Passion Pictures

As the famous story goes, the Rolling Stones left their English homeland for France in the early 1970s due to exorbitant tax rates placed on the wealthy. The rates were so astronomical that some higher income brackets required a 90% slice on annual revenue. Running away from their own country, the Stones recorded what would become one of their all-time classic albums. Exile on Main Street is their only studio double LP, and the work stands as a landmark example of what can happen when a group of seasoned musicians is forced to just “get on with it,” and somehow creates a timeless work for the ages, while consolidating their identity and influences into a single defined statement.

What is not so famous is how the hell they recorded all of this monumental magic in the basement of guitarist Keith Richards’ rented 19th century massive mansion on the water known as Nellcôte in Villefranche-sur-Mer. Stones in Exile, the one-hour DVD which is a stand alone purchase, and is also accompanied by the newly remastered 1972 double album with additional tracks edition, is a fascinating look back at that bygone era. Director Steven Kijak gathered together all of the footage from that timeframe in France, and, coupled with photographs, many of which were taken by Robert Frank (who created the imagery for the album artwork, and helmed the 1972 concert and behind-the-scenes film, Cocksucker Blues, an unreleased document, which is also one of the finest films about the Stones in existence), .helped to tell a story of mansion, madness and music.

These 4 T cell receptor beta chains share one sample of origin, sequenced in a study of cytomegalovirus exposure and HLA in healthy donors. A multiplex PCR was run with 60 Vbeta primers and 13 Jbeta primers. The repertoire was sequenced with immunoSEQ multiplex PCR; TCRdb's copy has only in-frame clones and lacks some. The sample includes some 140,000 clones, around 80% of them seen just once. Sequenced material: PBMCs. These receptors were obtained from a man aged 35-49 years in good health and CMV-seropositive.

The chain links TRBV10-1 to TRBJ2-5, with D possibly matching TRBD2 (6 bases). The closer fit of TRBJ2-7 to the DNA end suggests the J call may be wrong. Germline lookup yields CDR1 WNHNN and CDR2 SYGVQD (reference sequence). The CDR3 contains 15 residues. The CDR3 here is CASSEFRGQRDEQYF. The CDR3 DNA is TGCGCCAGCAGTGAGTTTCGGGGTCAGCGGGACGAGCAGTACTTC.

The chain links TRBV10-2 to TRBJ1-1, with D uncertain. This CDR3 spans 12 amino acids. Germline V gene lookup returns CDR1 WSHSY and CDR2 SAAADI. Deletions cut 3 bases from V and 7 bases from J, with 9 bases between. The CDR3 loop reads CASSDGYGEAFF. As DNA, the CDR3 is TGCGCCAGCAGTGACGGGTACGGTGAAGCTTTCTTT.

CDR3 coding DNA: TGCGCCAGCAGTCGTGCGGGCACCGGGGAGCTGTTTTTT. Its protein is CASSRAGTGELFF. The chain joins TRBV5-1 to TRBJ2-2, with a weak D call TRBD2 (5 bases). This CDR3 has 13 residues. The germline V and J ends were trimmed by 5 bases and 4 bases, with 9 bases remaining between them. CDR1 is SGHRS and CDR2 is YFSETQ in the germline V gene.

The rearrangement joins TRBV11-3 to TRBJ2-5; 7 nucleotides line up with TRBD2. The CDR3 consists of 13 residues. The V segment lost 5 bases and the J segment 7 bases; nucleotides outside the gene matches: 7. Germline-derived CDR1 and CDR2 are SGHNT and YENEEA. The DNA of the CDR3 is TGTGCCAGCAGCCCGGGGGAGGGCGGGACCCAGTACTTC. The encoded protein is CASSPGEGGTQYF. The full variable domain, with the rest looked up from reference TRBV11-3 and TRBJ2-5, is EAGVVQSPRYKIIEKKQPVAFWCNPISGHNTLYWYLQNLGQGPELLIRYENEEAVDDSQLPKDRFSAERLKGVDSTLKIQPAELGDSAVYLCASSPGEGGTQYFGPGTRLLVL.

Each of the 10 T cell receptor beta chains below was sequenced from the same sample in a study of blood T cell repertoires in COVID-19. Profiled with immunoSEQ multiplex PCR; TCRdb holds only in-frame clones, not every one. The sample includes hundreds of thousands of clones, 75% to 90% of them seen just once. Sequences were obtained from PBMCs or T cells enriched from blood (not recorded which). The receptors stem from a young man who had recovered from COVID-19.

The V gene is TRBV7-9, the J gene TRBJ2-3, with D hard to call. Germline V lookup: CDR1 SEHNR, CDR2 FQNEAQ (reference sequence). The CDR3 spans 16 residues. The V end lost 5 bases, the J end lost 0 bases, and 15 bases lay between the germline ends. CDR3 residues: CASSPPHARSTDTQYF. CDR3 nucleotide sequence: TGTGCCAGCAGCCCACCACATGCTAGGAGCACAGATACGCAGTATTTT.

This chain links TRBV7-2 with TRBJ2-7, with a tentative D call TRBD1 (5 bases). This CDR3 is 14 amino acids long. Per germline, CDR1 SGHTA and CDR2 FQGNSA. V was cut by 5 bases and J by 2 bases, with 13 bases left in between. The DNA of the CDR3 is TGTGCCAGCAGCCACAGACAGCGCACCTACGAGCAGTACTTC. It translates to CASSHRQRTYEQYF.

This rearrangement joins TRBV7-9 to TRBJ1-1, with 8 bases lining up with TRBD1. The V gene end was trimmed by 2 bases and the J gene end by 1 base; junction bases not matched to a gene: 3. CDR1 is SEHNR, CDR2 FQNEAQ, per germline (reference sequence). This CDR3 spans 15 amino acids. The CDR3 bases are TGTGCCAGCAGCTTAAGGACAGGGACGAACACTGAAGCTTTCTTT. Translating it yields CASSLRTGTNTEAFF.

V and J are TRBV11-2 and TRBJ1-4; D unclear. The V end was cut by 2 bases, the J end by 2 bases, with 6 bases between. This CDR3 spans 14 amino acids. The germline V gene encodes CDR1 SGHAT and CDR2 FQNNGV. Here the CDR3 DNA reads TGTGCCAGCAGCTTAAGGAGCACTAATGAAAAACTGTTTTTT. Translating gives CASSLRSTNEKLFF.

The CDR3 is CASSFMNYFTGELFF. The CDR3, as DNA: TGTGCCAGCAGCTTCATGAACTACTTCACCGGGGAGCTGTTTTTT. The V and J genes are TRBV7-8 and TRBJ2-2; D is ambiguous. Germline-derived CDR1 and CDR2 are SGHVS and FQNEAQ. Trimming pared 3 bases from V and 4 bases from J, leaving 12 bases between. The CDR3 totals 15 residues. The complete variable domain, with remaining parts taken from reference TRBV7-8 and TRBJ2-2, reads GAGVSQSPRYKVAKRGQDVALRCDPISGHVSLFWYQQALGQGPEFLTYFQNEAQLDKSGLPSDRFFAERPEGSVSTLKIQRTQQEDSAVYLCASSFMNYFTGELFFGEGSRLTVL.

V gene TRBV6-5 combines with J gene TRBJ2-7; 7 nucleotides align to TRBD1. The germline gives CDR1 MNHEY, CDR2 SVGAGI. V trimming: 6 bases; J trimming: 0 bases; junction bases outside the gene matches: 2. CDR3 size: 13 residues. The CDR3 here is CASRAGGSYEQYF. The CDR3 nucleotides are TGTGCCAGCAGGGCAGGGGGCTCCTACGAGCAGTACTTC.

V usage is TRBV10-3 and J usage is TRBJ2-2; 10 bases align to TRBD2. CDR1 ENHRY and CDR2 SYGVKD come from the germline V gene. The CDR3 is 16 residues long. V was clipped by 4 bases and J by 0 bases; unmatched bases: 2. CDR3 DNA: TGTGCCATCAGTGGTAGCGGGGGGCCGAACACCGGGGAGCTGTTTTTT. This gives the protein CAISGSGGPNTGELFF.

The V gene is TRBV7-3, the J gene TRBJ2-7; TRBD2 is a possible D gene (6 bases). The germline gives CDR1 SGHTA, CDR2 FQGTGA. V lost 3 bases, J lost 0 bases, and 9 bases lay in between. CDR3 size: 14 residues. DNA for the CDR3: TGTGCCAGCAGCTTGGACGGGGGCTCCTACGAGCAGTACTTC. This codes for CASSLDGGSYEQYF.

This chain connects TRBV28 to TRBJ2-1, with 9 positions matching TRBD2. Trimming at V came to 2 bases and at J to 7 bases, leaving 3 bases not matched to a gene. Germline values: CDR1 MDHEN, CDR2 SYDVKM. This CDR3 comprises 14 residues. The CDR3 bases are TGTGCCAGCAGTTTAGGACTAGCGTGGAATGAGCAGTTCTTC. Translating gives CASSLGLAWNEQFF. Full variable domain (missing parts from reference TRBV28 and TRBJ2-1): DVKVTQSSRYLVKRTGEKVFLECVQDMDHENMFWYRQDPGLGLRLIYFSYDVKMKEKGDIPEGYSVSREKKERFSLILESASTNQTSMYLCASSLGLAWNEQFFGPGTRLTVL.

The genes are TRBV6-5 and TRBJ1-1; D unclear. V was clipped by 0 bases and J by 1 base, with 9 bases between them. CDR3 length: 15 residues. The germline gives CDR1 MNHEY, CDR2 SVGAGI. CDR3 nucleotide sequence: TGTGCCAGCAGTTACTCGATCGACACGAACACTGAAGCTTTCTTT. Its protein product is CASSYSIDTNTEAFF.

It was the early 1970s, and the Stones were at the peak of their drug and alcohol-influenced chaotic reign. The documentary shows the extraordinary decadence which lay at the roots of the band’s daily lives. The film also circles around the music that the Stones appreciated, and, in turn, coaxed them to create such a formidable piece of work such as Exile on Main Street: American blues, country music, and raw rock ‘n’ roll.

To Kijak’s credit, what Stones in Exile doesn’t pretend to define is just how the band managed to create such a career-defining masterwork (albeit one that was given a lukewarm reception from fans and critics upon its initial release). Instead, through modern interviews with Stones members past (Bill Wyman and Mick Taylor are on hand in brief snippets) and present (Mick Jagger, Richards, and Charlie Watts, sans Ronnie Wood, who would join the Stones in 1975), and other occasional Stones key players like hornsmith Bobby Keyes, producer Jimmy Miller, and Richards’ ex-partner Anita Pallenberg, Kijak captures the spirit of that long gone moment, and shows how a group of highly successful musicians, tax-banished from their own homes, dazed and drunk and zonked from numerous intoxicants, could lay down hundreds of hours of numerous bits of songs in an often claustrophobic environment with musicians and various hangers-on all sharing the same space as the Glimmer Twins offered this final triumphant moment. In the mid-70s, the Rolling Stones entered a period of artistic malaise, as Richards’ smack habit spiralled out of control, eventually ending, but Jagger and Richards never regained their ability to crystallize their art like they did on Exile on Main St..